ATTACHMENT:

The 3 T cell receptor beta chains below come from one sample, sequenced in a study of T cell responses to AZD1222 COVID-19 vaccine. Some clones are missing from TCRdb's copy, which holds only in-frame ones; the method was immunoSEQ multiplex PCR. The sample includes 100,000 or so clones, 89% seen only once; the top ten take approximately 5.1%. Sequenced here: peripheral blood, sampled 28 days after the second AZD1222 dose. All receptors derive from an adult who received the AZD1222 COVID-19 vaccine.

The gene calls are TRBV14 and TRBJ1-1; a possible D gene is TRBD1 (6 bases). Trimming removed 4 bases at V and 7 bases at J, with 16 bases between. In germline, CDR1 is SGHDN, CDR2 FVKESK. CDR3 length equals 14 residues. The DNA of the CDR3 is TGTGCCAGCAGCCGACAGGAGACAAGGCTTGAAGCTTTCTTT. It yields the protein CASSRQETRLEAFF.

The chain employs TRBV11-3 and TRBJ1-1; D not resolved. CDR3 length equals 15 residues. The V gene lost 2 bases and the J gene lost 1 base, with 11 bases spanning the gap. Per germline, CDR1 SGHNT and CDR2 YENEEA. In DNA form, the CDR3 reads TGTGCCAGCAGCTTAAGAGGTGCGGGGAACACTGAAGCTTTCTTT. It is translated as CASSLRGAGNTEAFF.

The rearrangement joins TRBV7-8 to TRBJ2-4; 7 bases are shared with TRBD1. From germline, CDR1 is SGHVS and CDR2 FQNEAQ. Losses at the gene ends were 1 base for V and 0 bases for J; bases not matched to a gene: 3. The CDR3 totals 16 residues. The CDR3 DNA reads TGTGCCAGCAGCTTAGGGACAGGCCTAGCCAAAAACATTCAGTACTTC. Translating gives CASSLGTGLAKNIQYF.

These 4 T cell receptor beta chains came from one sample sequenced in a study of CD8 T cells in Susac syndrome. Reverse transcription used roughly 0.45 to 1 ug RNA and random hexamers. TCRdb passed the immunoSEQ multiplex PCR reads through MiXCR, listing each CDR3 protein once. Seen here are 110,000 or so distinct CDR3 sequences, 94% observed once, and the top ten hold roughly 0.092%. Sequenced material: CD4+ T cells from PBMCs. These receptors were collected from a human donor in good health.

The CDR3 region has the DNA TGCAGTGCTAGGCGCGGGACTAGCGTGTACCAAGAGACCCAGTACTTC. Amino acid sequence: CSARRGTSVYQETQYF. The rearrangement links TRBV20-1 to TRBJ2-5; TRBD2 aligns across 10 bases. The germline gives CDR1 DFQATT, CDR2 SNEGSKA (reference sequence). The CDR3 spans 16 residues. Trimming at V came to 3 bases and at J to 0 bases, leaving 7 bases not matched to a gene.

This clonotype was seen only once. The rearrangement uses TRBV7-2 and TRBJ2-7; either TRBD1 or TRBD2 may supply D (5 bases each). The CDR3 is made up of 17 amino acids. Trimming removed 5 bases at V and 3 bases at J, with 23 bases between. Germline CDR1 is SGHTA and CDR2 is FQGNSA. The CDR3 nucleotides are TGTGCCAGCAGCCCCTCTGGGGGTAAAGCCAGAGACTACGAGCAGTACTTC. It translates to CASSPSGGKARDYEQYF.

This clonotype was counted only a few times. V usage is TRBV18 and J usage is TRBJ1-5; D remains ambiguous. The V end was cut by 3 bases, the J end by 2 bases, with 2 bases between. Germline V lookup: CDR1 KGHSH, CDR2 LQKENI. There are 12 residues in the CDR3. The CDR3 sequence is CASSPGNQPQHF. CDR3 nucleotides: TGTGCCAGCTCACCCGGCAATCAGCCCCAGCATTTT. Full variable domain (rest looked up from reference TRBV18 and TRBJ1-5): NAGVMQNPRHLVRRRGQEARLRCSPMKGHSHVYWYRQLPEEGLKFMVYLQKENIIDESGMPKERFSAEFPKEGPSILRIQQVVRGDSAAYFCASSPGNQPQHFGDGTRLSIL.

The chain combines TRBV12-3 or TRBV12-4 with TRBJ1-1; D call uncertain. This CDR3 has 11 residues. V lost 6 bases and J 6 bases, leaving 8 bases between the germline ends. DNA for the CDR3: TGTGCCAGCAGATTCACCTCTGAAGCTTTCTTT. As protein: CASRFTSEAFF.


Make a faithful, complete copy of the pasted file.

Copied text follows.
The 3 T cell receptor beta chains below come from one sample, sequenced in a study of T cell responses to AZD1222 COVID-19 vaccine. Some clones are missing from TCRdb's copy, which holds only in-frame ones; the method was immunoSEQ multiplex PCR. The sample includes 100,000 or so clones, 89% seen only once; the top ten take approximately 5.1%. Sequenced here: peripheral blood, sampled 28 days after the second AZD1222 dose. All receptors derive from an adult who received the AZD1222 COVID-19 vaccine.

The gene calls are TRBV14 and TRBJ1-1; a possible D gene is TRBD1 (6 bases). Trimming removed 4 bases at V and 7 bases at J, with 16 bases between. In germline, CDR1 is SGHDN, CDR2 FVKESK. CDR3 length equals 14 residues. The DNA of the CDR3 is TGTGCCAGCAGCCGACAGGAGACAAGGCTTGAAGCTTTCTTT. It yields the protein CASSRQETRLEAFF.

The chain employs TRBV11-3 and TRBJ1-1; D not resolved. CDR3 length equals 15 residues. The V gene lost 2 bases and the J gene lost 1 base, with 11 bases spanning the gap. Per germline, CDR1 SGHNT and CDR2 YENEEA. In DNA form, the CDR3 reads TGTGCCAGCAGCTTAAGAGGTGCGGGGAACACTGAAGCTTTCTTT. It is translated as CASSLRGAGNTEAFF.

The rearrangement joins TRBV7-8 to TRBJ2-4; 7 bases are shared with TRBD1. From germline, CDR1 is SGHVS and CDR2 FQNEAQ. Losses at the gene ends were 1 base for V and 0 bases for J; bases not matched to a gene: 3. The CDR3 totals 16 residues. The CDR3 DNA reads TGTGCCAGCAGCTTAGGGACAGGCCTAGCCAAAAACATTCAGTACTTC. Translating gives CASSLGTGLAKNIQYF.

These 4 T cell receptor beta chains came from one sample sequenced in a study of CD8 T cells in Susac syndrome. Reverse transcription used roughly 0.45 to 1 ug RNA and random hexamers. TCRdb passed the immunoSEQ multiplex PCR reads through MiXCR, listing each CDR3 protein once. Seen here are 110,000 or so distinct CDR3 sequences, 94% observed once, and the top ten hold roughly 0.092%. Sequenced material: CD4+ T cells from PBMCs. These receptors were collected from a human donor in good health.

The CDR3 region has the DNA TGCAGTGCTAGGCGCGGGACTAGCGTGTACCAAGAGACCCAGTACTTC. Amino acid sequence: CSARRGTSVYQETQYF. The rearrangement links TRBV20-1 to TRBJ2-5; TRBD2 aligns across 10 bases. The germline gives CDR1 DFQATT, CDR2 SNEGSKA (reference sequence). The CDR3 spans 16 residues. Trimming at V came to 3 bases and at J to 0 bases, leaving 7 bases not matched to a gene.

This clonotype was seen only once. The rearrangement uses TRBV7-2 and TRBJ2-7; either TRBD1 or TRBD2 may supply D (5 bases each). The CDR3 is made up of 17 amino acids. Trimming removed 5 bases at V and 3 bases at J, with 23 bases between. Germline CDR1 is SGHTA and CDR2 is FQGNSA. The CDR3 nucleotides are TGTGCCAGCAGCCCCTCTGGGGGTAAAGCCAGAGACTACGAGCAGTACTTC. It translates to CASSPSGGKARDYEQYF.

This clonotype was counted only a few times. V usage is TRBV18 and J usage is TRBJ1-5; D remains ambiguous. The V end was cut by 3 bases, the J end by 2 bases, with 2 bases between. Germline V lookup: CDR1 KGHSH, CDR2 LQKENI. There are 12 residues in the CDR3. The CDR3 sequence is CASSPGNQPQHF. CDR3 nucleotides: TGTGCCAGCTCACCCGGCAATCAGCCCCAGCATTTT. Full variable domain (rest looked up from reference TRBV18 and TRBJ1-5): NAGVMQNPRHLVRRRGQEARLRCSPMKGHSHVYWYRQLPEEGLKFMVYLQKENIIDESGMPKERFSAEFPKEGPSILRIQQVVRGDSAAYFCASSPGNQPQHFGDGTRLSIL.

The chain combines TRBV12-3 or TRBV12-4 with TRBJ1-1; D call uncertain. This CDR3 has 11 residues. V lost 6 bases and J 6 bases, leaving 8 bases between the germline ends. DNA for the CDR3: TGTGCCAGCAGATTCACCTCTGAAGCTTTCTTT. As protein: CASRFTSEAFF.